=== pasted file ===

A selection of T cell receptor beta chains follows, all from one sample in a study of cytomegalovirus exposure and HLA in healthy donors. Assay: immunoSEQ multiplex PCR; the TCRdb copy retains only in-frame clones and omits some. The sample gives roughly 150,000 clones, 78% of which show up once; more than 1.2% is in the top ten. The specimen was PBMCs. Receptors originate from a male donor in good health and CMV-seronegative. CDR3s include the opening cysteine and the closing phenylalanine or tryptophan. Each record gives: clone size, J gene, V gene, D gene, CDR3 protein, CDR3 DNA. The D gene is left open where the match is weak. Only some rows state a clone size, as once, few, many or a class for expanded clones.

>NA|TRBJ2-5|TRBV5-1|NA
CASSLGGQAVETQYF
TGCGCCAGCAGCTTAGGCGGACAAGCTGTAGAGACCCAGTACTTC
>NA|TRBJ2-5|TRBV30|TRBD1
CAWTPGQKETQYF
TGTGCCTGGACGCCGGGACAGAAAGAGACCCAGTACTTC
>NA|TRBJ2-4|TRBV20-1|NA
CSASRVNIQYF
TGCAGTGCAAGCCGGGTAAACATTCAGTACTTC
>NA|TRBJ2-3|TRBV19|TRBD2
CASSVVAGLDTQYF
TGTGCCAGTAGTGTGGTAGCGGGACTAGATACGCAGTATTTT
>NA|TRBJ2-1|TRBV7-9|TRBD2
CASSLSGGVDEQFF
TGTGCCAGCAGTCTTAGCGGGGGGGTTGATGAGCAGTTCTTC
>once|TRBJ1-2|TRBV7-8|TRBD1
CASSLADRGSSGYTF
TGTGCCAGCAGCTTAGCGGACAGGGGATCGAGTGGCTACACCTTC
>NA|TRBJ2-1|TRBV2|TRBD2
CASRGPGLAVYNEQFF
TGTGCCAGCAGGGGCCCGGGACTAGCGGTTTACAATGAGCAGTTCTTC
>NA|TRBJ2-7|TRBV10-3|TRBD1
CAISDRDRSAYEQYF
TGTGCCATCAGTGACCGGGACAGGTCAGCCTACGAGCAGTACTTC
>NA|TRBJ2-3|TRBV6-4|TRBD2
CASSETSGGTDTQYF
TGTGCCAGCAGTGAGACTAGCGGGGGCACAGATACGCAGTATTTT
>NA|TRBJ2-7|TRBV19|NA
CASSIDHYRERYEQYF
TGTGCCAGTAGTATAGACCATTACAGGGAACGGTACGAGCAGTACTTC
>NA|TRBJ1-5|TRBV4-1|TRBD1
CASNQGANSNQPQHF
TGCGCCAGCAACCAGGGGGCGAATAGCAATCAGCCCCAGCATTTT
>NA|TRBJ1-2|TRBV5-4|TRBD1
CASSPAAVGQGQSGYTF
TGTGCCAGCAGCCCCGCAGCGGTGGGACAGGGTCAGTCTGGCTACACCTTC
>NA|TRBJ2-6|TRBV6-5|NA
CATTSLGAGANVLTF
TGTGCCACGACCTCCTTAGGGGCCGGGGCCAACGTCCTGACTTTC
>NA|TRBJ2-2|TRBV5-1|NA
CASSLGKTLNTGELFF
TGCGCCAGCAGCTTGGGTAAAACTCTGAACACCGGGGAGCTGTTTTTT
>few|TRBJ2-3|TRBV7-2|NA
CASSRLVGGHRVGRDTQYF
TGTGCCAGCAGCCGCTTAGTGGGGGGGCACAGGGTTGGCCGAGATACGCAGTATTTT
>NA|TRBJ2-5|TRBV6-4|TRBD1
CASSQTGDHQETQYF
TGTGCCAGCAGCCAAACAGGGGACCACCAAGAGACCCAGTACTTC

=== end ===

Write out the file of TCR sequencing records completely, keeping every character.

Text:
A selection of T cell receptor beta chains follows, all from one sample in a study of cytomegalovirus exposure and HLA in healthy donors. Assay: immunoSEQ multiplex PCR; the TCRdb copy retains only in-frame clones and omits some. The sample gives roughly 150,000 clones, 78% of which show up once; more than 1.2% is in the top ten. The specimen was PBMCs. Receptors originate from a male donor in good health and CMV-seronegative. CDR3s include the opening cysteine and the closing phenylalanine or tryptophan. Each record gives: clone size, J gene, V gene, D gene, CDR3 protein, CDR3 DNA. The D gene is left open where the match is weak. Only some rows state a clone size, as once, few, many or a class for expanded clones.

>NA|TRBJ2-5|TRBV5-1|NA
CASSLGGQAVETQYF
TGCGCCAGCAGCTTAGGCGGACAAGCTGTAGAGACCCAGTACTTC
>NA|TRBJ2-5|TRBV30|TRBD1
CAWTPGQKETQYF
TGTGCCTGGACGCCGGGACAGAAAGAGACCCAGTACTTC
>NA|TRBJ2-4|TRBV20-1|NA
CSASRVNIQYF
TGCAGTGCAAGCCGGGTAAACATTCAGTACTTC
>NA|TRBJ2-3|TRBV19|TRBD2
CASSVVAGLDTQYF
TGTGCCAGTAGTGTGGTAGCGGGACTAGATACGCAGTATTTT
>NA|TRBJ2-1|TRBV7-9|TRBD2
CASSLSGGVDEQFF
TGTGCCAGCAGTCTTAGCGGGGGGGTTGATGAGCAGTTCTTC
>once|TRBJ1-2|TRBV7-8|TRBD1
CASSLADRGSSGYTF
TGTGCCAGCAGCTTAGCGGACAGGGGATCGAGTGGCTACACCTTC
>NA|TRBJ2-1|TRBV2|TRBD2
CASRGPGLAVYNEQFF
TGTGCCAGCAGGGGCCCGGGACTAGCGGTTTACAATGAGCAGTTCTTC
>NA|TRBJ2-7|TRBV10-3|TRBD1
CAISDRDRSAYEQYF
TGTGCCATCAGTGACCGGGACAGGTCAGCCTACGAGCAGTACTTC
>NA|TRBJ2-3|TRBV6-4|TRBD2
CASSETSGGTDTQYF
TGTGCCAGCAGTGAGACTAGCGGGGGCACAGATACGCAGTATTTT
>NA|TRBJ2-7|TRBV19|NA
CASSIDHYRERYEQYF
TGTGCCAGTAGTATAGACCATTACAGGGAACGGTACGAGCAGTACTTC
>NA|TRBJ1-5|TRBV4-1|TRBD1
CASNQGANSNQPQHF
TGCGCCAGCAACCAGGGGGCGAATAGCAATCAGCCCCAGCATTTT
>NA|TRBJ1-2|TRBV5-4|TRBD1
CASSPAAVGQGQSGYTF
TGTGCCAGCAGCCCCGCAGCGGTGGGACAGGGTCAGTCTGGCTACACCTTC
>NA|TRBJ2-6|TRBV6-5|NA
CATTSLGAGANVLTF
TGTGCCACGACCTCCTTAGGGGCCGGGGCCAACGTCCTGACTTTC
>NA|TRBJ2-2|TRBV5-1|NA
CASSLGKTLNTGELFF
TGCGCCAGCAGCTTGGGTAAAACTCTGAACACCGGGGAGCTGTTTTTT
>few|TRBJ2-3|TRBV7-2|NA
CASSRLVGGHRVGRDTQYF
TGTGCCAGCAGCCGCTTAGTGGGGGGGCACAGGGTTGGCCGAGATACGCAGTATTTT
>NA|TRBJ2-5|TRBV6-4|TRBD1
CASSQTGDHQETQYF
TGTGCCAGCAGCCAAACAGGGGACCACCAAGAGACCCAGTACTTC